" Vacancy rate, is less than 10%. Most of the time there is a waiting list and vacancies are filled as soon as the unit is cleaned and or painted if needed. As far as expenses he said 25% was a huge amount ti figure so not sure where we go from here, we seem to be do far apart."

Should I stand firm on 50% ? I thought I should. However they act like this is some special situation where even 25% expenses is high. Anyone ran into anything like this? I figured they are are stating this to justify asking price that is way too high!!

Thanks

Jordan

 Stick to what helps you achieve your goals. Sounds like you’re working with the listing agent. Representing the seller he is going to push for a higher price. 25% is way to low. 

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Replied Dec 2 2017, 22:20
Originally posted by @Ezra Okon:

Appreciate all of the experienced advice on here.  I haven't purchased a property yet, but is it possible the discrepancy the rent-per-square-foot in the market?  Are you in a major city?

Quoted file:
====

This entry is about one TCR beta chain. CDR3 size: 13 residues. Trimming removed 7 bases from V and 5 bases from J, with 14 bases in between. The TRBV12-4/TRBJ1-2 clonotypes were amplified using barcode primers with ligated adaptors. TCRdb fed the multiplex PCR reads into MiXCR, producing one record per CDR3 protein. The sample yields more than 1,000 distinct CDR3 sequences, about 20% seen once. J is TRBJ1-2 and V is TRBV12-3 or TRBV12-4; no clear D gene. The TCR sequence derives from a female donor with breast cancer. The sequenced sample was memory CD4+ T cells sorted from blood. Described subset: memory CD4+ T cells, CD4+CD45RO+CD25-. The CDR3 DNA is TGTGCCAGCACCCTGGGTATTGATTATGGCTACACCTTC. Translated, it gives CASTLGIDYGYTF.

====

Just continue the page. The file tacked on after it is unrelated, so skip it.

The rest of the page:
For example, I'm in Boston, where a 750 sqft apartment in Back Bay (downtown) might rent for $2,500.  The same apartment in neighboring East Boston or Chelsea might rent for only 1,0000-1,200.  In similar apartments with good tenants, wouldn't operating expenses (reserve, maintenance) be similar for each?  In this case, a 50% rule for Chelsea would be a 25% rule for Boston.

(Assumes similar taxes, insurance, town utilities, etc).

But, can you "Assume similar taxes, insurance, town utilities, etc"? 

It's my understanding that location doesn't necessarily only affect the Rents.

eg. For every month vacant, downtown is costing an extra $1300, vs East Boston or Chelsea!

In principle, you're right that the percentage won't be the same across the board. But, it might not vary by as much as what you're suggesting, either. My 2c...